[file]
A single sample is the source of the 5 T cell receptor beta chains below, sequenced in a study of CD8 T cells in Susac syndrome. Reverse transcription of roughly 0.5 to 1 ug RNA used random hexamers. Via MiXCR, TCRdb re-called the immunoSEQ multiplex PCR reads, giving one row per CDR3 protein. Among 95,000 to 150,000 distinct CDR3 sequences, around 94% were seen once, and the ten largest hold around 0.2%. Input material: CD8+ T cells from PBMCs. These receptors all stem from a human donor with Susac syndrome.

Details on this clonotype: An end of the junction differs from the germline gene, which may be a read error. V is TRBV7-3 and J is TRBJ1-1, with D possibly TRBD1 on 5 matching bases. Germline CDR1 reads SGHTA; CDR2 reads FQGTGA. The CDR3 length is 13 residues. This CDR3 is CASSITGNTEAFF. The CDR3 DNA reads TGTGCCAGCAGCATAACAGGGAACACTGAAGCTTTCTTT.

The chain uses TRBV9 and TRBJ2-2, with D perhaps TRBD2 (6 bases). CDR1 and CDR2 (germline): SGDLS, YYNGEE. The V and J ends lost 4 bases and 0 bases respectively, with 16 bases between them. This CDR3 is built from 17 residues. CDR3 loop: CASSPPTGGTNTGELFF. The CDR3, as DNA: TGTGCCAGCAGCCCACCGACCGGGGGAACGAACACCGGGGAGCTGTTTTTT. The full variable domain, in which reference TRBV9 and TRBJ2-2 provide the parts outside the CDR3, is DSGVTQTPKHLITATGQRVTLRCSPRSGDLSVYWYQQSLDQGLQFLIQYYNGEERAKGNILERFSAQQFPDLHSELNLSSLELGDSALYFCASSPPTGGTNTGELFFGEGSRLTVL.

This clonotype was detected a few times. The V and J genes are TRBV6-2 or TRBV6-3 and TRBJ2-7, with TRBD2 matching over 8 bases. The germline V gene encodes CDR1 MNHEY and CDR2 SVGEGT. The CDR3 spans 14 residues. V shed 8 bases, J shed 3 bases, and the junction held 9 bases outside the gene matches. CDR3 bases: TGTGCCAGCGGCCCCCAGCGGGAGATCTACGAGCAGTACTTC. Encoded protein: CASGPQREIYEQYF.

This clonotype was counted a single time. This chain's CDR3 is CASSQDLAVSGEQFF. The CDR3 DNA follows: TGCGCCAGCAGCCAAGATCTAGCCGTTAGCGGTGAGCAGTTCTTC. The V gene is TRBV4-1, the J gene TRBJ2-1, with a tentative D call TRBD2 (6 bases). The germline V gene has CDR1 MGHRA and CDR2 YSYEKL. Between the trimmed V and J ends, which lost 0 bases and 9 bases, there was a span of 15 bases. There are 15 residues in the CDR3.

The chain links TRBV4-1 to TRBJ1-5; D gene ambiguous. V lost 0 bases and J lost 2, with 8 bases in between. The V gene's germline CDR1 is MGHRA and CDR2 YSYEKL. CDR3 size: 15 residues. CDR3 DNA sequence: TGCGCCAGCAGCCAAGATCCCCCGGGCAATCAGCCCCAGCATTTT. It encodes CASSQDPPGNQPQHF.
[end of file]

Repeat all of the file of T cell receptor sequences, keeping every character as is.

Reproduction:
A single sample is the source of the 5 T cell receptor beta chains below, sequenced in a study of CD8 T cells in Susac syndrome. Reverse transcription of roughly 0.5 to 1 ug RNA used random hexamers. Via MiXCR, TCRdb re-called the immunoSEQ multiplex PCR reads, giving one row per CDR3 protein. Among 95,000 to 150,000 distinct CDR3 sequences, around 94% were seen once, and the ten largest hold around 0.2%. Input material: CD8+ T cells from PBMCs. These receptors all stem from a human donor with Susac syndrome.

Details on this clonotype: An end of the junction differs from the germline gene, which may be a read error. V is TRBV7-3 and J is TRBJ1-1, with D possibly TRBD1 on 5 matching bases. Germline CDR1 reads SGHTA; CDR2 reads FQGTGA. The CDR3 length is 13 residues. This CDR3 is CASSITGNTEAFF. The CDR3 DNA reads TGTGCCAGCAGCATAACAGGGAACACTGAAGCTTTCTTT.

The chain uses TRBV9 and TRBJ2-2, with D perhaps TRBD2 (6 bases). CDR1 and CDR2 (germline): SGDLS, YYNGEE. The V and J ends lost 4 bases and 0 bases respectively, with 16 bases between them. This CDR3 is built from 17 residues. CDR3 loop: CASSPPTGGTNTGELFF. The CDR3, as DNA: TGTGCCAGCAGCCCACCGACCGGGGGAACGAACACCGGGGAGCTGTTTTTT. The full variable domain, in which reference TRBV9 and TRBJ2-2 provide the parts outside the CDR3, is DSGVTQTPKHLITATGQRVTLRCSPRSGDLSVYWYQQSLDQGLQFLIQYYNGEERAKGNILERFSAQQFPDLHSELNLSSLELGDSALYFCASSPPTGGTNTGELFFGEGSRLTVL.

This clonotype was detected a few times. The V and J genes are TRBV6-2 or TRBV6-3 and TRBJ2-7, with TRBD2 matching over 8 bases. The germline V gene encodes CDR1 MNHEY and CDR2 SVGEGT. The CDR3 spans 14 residues. V shed 8 bases, J shed 3 bases, and the junction held 9 bases outside the gene matches. CDR3 bases: TGTGCCAGCGGCCCCCAGCGGGAGATCTACGAGCAGTACTTC. Encoded protein: CASGPQREIYEQYF.

This clonotype was counted a single time. This chain's CDR3 is CASSQDLAVSGEQFF. The CDR3 DNA follows: TGCGCCAGCAGCCAAGATCTAGCCGTTAGCGGTGAGCAGTTCTTC. The V gene is TRBV4-1, the J gene TRBJ2-1, with a tentative D call TRBD2 (6 bases). The germline V gene has CDR1 MGHRA and CDR2 YSYEKL. Between the trimmed V and J ends, which lost 0 bases and 9 bases, there was a span of 15 bases. There are 15 residues in the CDR3.

The chain links TRBV4-1 to TRBJ1-5; D gene ambiguous. V lost 0 bases and J lost 2, with 8 bases in between. The V gene's germline CDR1 is MGHRA and CDR2 YSYEKL. CDR3 size: 15 residues. CDR3 DNA sequence: TGCGCCAGCAGCCAAGATCCCCCGGGCAATCAGCCCCAGCATTTT. It encodes CASSQDPPGNQPQHF.